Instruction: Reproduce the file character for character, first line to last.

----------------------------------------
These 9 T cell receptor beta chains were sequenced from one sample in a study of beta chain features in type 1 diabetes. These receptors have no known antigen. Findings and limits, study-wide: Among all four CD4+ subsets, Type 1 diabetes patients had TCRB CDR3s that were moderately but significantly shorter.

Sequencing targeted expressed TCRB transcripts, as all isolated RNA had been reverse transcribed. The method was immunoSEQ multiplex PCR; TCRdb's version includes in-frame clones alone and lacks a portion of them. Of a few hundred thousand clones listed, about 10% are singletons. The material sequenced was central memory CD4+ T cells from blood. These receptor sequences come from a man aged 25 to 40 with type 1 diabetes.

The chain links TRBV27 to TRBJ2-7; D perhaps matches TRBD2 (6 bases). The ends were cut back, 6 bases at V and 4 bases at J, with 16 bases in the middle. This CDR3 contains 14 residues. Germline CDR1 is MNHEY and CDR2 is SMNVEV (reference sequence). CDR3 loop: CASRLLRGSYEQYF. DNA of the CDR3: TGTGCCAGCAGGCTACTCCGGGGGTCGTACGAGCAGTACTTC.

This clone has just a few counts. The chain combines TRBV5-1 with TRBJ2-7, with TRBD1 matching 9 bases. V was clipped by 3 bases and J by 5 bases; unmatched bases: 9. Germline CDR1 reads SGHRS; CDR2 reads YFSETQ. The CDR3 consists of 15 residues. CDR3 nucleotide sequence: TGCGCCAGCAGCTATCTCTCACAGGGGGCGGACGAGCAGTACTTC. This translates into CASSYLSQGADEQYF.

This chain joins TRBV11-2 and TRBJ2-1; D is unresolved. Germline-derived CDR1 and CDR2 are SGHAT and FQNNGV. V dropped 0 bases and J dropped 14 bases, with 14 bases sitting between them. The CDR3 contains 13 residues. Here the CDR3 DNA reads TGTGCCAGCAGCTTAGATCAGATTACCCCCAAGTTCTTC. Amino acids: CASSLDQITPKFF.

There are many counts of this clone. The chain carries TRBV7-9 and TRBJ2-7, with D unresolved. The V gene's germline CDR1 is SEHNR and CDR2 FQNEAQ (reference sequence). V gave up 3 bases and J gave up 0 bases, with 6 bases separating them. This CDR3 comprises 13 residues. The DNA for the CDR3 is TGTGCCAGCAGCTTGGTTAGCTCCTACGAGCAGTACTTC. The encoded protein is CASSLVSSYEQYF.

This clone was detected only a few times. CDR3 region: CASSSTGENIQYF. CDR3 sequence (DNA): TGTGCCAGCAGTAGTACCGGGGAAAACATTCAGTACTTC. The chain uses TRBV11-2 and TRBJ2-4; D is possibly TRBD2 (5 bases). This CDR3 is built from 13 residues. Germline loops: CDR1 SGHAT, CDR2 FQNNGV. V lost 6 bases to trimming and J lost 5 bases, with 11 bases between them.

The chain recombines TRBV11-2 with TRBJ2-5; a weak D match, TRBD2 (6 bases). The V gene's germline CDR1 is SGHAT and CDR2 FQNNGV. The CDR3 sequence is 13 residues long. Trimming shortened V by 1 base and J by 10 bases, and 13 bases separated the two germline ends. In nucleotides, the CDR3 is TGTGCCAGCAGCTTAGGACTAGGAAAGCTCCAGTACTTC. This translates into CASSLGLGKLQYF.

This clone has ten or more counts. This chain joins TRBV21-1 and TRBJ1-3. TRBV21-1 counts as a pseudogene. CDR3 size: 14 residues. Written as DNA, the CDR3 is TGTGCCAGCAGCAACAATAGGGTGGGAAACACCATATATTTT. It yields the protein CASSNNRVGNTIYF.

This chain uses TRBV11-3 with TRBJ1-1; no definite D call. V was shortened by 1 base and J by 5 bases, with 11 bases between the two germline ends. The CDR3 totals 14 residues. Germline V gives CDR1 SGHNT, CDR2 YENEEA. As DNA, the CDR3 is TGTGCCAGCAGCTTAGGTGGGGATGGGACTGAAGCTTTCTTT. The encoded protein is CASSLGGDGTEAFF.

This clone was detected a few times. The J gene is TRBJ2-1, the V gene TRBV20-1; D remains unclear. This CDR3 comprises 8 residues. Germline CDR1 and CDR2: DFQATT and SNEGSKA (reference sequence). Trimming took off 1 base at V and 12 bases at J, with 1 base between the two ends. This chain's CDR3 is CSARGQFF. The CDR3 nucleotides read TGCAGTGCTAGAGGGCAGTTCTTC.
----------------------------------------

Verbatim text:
These 9 T cell receptor beta chains were sequenced from one sample in a study of beta chain features in type 1 diabetes. These receptors have no known antigen. Findings and limits, study-wide: Among all four CD4+ subsets, Type 1 diabetes patients had TCRB CDR3s that were moderately but significantly shorter.

Sequencing targeted expressed TCRB transcripts, as all isolated RNA had been reverse transcribed. The method was immunoSEQ multiplex PCR; TCRdb's version includes in-frame clones alone and lacks a portion of them. Of a few hundred thousand clones listed, about 10% are singletons. The material sequenced was central memory CD4+ T cells from blood. These receptor sequences come from a man aged 25 to 40 with type 1 diabetes.

The chain links TRBV27 to TRBJ2-7; D perhaps matches TRBD2 (6 bases). The ends were cut back, 6 bases at V and 4 bases at J, with 16 bases in the middle. This CDR3 contains 14 residues. Germline CDR1 is MNHEY and CDR2 is SMNVEV (reference sequence). CDR3 loop: CASRLLRGSYEQYF. DNA of the CDR3: TGTGCCAGCAGGCTACTCCGGGGGTCGTACGAGCAGTACTTC.

This clone has just a few counts. The chain combines TRBV5-1 with TRBJ2-7, with TRBD1 matching 9 bases. V was clipped by 3 bases and J by 5 bases; unmatched bases: 9. Germline CDR1 reads SGHRS; CDR2 reads YFSETQ. The CDR3 consists of 15 residues. CDR3 nucleotide sequence: TGCGCCAGCAGCTATCTCTCACAGGGGGCGGACGAGCAGTACTTC. This translates into CASSYLSQGADEQYF.

This chain joins TRBV11-2 and TRBJ2-1; D is unresolved. Germline-derived CDR1 and CDR2 are SGHAT and FQNNGV. V dropped 0 bases and J dropped 14 bases, with 14 bases sitting between them. The CDR3 contains 13 residues. Here the CDR3 DNA reads TGTGCCAGCAGCTTAGATCAGATTACCCCCAAGTTCTTC. Amino acids: CASSLDQITPKFF.

There are many counts of this clone. The chain carries TRBV7-9 and TRBJ2-7, with D unresolved. The V gene's germline CDR1 is SEHNR and CDR2 FQNEAQ (reference sequence). V gave up 3 bases and J gave up 0 bases, with 6 bases separating them. This CDR3 comprises 13 residues. The DNA for the CDR3 is TGTGCCAGCAGCTTGGTTAGCTCCTACGAGCAGTACTTC. The encoded protein is CASSLVSSYEQYF.

This clone was detected only a few times. CDR3 region: CASSSTGENIQYF. CDR3 sequence (DNA): TGTGCCAGCAGTAGTACCGGGGAAAACATTCAGTACTTC. The chain uses TRBV11-2 and TRBJ2-4; D is possibly TRBD2 (5 bases). This CDR3 is built from 13 residues. Germline loops: CDR1 SGHAT, CDR2 FQNNGV. V lost 6 bases to trimming and J lost 5 bases, with 11 bases between them.

The chain recombines TRBV11-2 with TRBJ2-5; a weak D match, TRBD2 (6 bases). The V gene's germline CDR1 is SGHAT and CDR2 FQNNGV. The CDR3 sequence is 13 residues long. Trimming shortened V by 1 base and J by 10 bases, and 13 bases separated the two germline ends. In nucleotides, the CDR3 is TGTGCCAGCAGCTTAGGACTAGGAAAGCTCCAGTACTTC. This translates into CASSLGLGKLQYF.

This clone has ten or more counts. This chain joins TRBV21-1 and TRBJ1-3. TRBV21-1 counts as a pseudogene. CDR3 size: 14 residues. Written as DNA, the CDR3 is TGTGCCAGCAGCAACAATAGGGTGGGAAACACCATATATTTT. It yields the protein CASSNNRVGNTIYF.

This chain uses TRBV11-3 with TRBJ1-1; no definite D call. V was shortened by 1 base and J by 5 bases, with 11 bases between the two germline ends. The CDR3 totals 14 residues. Germline V gives CDR1 SGHNT, CDR2 YENEEA. As DNA, the CDR3 is TGTGCCAGCAGCTTAGGTGGGGATGGGACTGAAGCTTTCTTT. The encoded protein is CASSLGGDGTEAFF.

This clone was detected a few times. The J gene is TRBJ2-1, the V gene TRBV20-1; D remains unclear. This CDR3 comprises 8 residues. Germline CDR1 and CDR2: DFQATT and SNEGSKA (reference sequence). Trimming took off 1 base at V and 12 bases at J, with 1 base between the two ends. This chain's CDR3 is CSARGQFF. The CDR3 nucleotides read TGCAGTGCTAGAGGGCAGTTCTTC.